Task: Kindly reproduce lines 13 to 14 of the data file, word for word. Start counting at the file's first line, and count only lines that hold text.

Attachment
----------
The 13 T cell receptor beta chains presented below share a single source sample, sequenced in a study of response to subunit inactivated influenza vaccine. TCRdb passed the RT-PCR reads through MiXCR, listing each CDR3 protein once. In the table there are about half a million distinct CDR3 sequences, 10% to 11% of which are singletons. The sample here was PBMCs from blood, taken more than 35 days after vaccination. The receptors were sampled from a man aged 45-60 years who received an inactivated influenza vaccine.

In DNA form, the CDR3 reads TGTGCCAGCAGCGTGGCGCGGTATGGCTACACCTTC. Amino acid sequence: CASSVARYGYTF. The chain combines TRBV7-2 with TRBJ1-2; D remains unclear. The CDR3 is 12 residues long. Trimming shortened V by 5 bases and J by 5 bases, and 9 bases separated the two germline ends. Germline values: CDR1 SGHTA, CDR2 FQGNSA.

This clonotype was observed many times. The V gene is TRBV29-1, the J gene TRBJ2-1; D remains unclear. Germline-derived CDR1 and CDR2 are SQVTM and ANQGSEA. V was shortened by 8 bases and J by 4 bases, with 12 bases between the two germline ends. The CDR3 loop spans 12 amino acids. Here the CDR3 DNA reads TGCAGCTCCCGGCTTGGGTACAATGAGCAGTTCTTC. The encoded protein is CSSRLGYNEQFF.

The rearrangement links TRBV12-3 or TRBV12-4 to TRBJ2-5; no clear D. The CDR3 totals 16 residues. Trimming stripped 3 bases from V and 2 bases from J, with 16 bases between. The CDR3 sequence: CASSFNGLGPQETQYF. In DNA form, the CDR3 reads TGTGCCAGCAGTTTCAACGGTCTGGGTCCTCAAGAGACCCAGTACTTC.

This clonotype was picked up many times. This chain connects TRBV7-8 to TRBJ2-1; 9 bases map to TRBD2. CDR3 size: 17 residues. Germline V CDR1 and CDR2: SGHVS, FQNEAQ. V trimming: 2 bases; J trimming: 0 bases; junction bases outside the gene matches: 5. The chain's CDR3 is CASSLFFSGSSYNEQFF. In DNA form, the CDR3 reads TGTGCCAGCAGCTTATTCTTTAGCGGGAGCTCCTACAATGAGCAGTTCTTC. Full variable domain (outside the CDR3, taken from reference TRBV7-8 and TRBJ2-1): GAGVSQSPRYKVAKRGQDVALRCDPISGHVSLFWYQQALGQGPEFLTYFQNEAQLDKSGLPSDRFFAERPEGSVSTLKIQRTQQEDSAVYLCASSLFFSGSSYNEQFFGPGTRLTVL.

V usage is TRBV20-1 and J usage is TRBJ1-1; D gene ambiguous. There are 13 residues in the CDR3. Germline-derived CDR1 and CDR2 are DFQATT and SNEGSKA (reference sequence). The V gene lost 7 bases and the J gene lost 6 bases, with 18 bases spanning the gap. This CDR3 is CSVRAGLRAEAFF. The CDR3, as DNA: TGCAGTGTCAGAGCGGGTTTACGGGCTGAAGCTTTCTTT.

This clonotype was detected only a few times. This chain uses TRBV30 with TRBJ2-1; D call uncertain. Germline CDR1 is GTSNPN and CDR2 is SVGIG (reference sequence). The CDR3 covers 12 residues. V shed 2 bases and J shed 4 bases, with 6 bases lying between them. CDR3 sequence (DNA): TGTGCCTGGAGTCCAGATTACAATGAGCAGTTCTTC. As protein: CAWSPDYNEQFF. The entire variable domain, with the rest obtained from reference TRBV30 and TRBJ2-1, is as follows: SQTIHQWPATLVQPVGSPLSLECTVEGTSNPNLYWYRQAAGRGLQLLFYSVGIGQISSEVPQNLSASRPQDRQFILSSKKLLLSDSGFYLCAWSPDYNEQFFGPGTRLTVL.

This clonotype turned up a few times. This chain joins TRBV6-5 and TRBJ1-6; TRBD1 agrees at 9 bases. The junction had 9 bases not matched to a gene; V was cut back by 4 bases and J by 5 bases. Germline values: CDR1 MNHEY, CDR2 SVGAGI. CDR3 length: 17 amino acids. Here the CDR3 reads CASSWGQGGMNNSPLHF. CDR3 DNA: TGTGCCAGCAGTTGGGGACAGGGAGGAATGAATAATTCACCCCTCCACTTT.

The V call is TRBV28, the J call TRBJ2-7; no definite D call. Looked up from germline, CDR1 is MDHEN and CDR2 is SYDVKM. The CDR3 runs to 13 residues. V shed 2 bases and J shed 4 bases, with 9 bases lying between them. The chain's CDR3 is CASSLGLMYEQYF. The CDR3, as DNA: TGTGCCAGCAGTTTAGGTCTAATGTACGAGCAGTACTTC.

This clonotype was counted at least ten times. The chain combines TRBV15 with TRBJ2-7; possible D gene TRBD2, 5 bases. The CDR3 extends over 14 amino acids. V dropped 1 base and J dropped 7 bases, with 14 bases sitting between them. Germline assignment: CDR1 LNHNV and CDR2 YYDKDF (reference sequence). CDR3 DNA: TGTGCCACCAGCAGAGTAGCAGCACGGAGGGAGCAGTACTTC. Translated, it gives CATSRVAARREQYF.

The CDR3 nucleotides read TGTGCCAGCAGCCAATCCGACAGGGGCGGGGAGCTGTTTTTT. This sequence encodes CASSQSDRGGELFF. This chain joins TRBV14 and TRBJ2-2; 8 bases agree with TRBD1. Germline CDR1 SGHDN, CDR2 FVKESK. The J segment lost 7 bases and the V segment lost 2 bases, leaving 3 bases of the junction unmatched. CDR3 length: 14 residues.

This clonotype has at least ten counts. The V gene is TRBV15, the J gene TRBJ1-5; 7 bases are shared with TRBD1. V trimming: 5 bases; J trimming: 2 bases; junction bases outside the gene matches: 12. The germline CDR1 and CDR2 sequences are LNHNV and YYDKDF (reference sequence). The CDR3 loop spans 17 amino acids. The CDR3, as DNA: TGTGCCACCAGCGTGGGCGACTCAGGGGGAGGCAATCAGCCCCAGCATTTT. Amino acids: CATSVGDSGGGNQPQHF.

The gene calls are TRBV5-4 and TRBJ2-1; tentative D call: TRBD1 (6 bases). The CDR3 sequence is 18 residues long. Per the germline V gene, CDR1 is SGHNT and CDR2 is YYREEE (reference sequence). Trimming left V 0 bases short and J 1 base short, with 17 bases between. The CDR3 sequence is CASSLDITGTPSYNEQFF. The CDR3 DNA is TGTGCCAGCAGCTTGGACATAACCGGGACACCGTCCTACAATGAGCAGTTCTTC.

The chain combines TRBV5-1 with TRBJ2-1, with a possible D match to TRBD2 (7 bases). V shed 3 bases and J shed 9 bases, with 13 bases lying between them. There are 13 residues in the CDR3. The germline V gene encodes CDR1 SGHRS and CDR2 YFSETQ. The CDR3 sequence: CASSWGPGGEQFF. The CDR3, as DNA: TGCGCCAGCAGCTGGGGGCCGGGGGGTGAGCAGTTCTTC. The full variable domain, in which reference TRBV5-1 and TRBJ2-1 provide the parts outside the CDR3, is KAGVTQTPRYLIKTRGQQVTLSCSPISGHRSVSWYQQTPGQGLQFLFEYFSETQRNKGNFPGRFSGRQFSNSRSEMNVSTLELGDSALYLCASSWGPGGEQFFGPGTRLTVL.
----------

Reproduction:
The gene calls are TRBV5-4 and TRBJ2-1; tentative D call: TRBD1 (6 bases). The CDR3 sequence is 18 residues long. Per the germline V gene, CDR1 is SGHNT and CDR2 is YYREEE (reference sequence). Trimming left V 0 bases short and J 1 base short, with 17 bases between. The CDR3 sequence is CASSLDITGTPSYNEQFF. The CDR3 DNA is TGTGCCAGCAGCTTGGACATAACCGGGACACCGTCCTACAATGAGCAGTTCTTC.

The chain combines TRBV5-1 with TRBJ2-1, with a possible D match to TRBD2 (7 bases). V shed 3 bases and J shed 9 bases, with 13 bases lying between them. There are 13 residues in the CDR3. The germline V gene encodes CDR1 SGHRS and CDR2 YFSETQ. The CDR3 sequence: CASSWGPGGEQFF. The CDR3, as DNA: TGCGCCAGCAGCTGGGGGCCGGGGGGTGAGCAGTTCTTC. The full variable domain, in which reference TRBV5-1 and TRBJ2-1 provide the parts outside the CDR3, is KAGVTQTPRYLIKTRGQQVTLSCSPISGHRSVSWYQQTPGQGLQFLFEYFSETQRNKGNFPGRFSGRQFSNSRSEMNVSTLELGDSALYLCASSWGPGGEQFFGPGTRLTVL.